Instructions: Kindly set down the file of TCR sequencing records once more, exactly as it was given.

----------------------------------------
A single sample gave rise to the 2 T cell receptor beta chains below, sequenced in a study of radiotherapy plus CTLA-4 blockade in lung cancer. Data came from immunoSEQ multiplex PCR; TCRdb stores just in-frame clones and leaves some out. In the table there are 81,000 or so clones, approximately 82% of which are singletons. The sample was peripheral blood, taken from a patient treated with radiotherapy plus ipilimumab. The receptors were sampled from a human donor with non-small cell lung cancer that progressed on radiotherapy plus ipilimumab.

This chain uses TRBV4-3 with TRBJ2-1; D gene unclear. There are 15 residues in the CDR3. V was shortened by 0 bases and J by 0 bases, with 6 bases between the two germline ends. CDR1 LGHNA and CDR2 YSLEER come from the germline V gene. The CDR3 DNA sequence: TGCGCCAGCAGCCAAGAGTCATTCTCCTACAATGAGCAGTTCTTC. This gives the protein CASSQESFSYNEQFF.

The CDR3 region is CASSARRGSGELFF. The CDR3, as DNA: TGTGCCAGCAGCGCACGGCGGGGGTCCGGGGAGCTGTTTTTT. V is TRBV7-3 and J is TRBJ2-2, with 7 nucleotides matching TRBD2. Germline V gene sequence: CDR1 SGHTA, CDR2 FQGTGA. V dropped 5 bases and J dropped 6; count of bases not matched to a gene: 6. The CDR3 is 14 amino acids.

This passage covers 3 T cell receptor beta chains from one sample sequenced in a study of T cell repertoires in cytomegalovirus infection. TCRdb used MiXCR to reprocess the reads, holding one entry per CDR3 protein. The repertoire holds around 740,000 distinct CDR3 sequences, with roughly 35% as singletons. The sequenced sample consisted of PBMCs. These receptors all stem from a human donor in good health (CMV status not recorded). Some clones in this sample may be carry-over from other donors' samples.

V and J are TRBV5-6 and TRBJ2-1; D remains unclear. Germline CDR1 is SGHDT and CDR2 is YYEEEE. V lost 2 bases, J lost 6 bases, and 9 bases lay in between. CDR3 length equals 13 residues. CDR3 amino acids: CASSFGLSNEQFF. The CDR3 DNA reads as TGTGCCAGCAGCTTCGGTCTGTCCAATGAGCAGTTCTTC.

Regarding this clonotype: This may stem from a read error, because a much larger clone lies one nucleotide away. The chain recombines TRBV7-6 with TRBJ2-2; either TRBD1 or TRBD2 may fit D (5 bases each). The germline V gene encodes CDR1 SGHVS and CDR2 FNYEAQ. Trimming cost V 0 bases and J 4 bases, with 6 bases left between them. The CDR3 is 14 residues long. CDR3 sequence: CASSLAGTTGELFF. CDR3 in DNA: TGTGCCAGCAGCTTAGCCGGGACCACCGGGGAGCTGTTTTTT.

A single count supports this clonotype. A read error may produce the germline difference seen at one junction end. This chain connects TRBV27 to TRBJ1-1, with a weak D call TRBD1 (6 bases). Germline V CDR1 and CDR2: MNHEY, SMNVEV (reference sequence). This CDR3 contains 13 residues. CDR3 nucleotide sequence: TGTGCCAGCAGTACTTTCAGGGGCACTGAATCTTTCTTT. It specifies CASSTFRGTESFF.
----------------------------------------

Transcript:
A single sample gave rise to the 2 T cell receptor beta chains below, sequenced in a study of radiotherapy plus CTLA-4 blockade in lung cancer. Data came from immunoSEQ multiplex PCR; TCRdb stores just in-frame clones and leaves some out. In the table there are 81,000 or so clones, approximately 82% of which are singletons. The sample was peripheral blood, taken from a patient treated with radiotherapy plus ipilimumab. The receptors were sampled from a human donor with non-small cell lung cancer that progressed on radiotherapy plus ipilimumab.

This chain uses TRBV4-3 with TRBJ2-1; D gene unclear. There are 15 residues in the CDR3. V was shortened by 0 bases and J by 0 bases, with 6 bases between the two germline ends. CDR1 LGHNA and CDR2 YSLEER come from the germline V gene. The CDR3 DNA sequence: TGCGCCAGCAGCCAAGAGTCATTCTCCTACAATGAGCAGTTCTTC. This gives the protein CASSQESFSYNEQFF.

The CDR3 region is CASSARRGSGELFF. The CDR3, as DNA: TGTGCCAGCAGCGCACGGCGGGGGTCCGGGGAGCTGTTTTTT. V is TRBV7-3 and J is TRBJ2-2, with 7 nucleotides matching TRBD2. Germline V gene sequence: CDR1 SGHTA, CDR2 FQGTGA. V dropped 5 bases and J dropped 6; count of bases not matched to a gene: 6. The CDR3 is 14 amino acids.

This passage covers 3 T cell receptor beta chains from one sample sequenced in a study of T cell repertoires in cytomegalovirus infection. TCRdb used MiXCR to reprocess the reads, holding one entry per CDR3 protein. The repertoire holds around 740,000 distinct CDR3 sequences, with roughly 35% as singletons. The sequenced sample consisted of PBMCs. These receptors all stem from a human donor in good health (CMV status not recorded). Some clones in this sample may be carry-over from other donors' samples.

V and J are TRBV5-6 and TRBJ2-1; D remains unclear. Germline CDR1 is SGHDT and CDR2 is YYEEEE. V lost 2 bases, J lost 6 bases, and 9 bases lay in between. CDR3 length equals 13 residues. CDR3 amino acids: CASSFGLSNEQFF. The CDR3 DNA reads as TGTGCCAGCAGCTTCGGTCTGTCCAATGAGCAGTTCTTC.

Regarding this clonotype: This may stem from a read error, because a much larger clone lies one nucleotide away. The chain recombines TRBV7-6 with TRBJ2-2; either TRBD1 or TRBD2 may fit D (5 bases each). The germline V gene encodes CDR1 SGHVS and CDR2 FNYEAQ. Trimming cost V 0 bases and J 4 bases, with 6 bases left between them. The CDR3 is 14 residues long. CDR3 sequence: CASSLAGTTGELFF. CDR3 in DNA: TGTGCCAGCAGCTTAGCCGGGACCACCGGGGAGCTGTTTTTT.

A single count supports this clonotype. A read error may produce the germline difference seen at one junction end. This chain connects TRBV27 to TRBJ1-1, with a weak D call TRBD1 (6 bases). Germline V CDR1 and CDR2: MNHEY, SMNVEV (reference sequence). This CDR3 contains 13 residues. CDR3 nucleotide sequence: TGTGCCAGCAGTACTTTCAGGGGCACTGAATCTTTCTTT. It specifies CASSTFRGTESFF.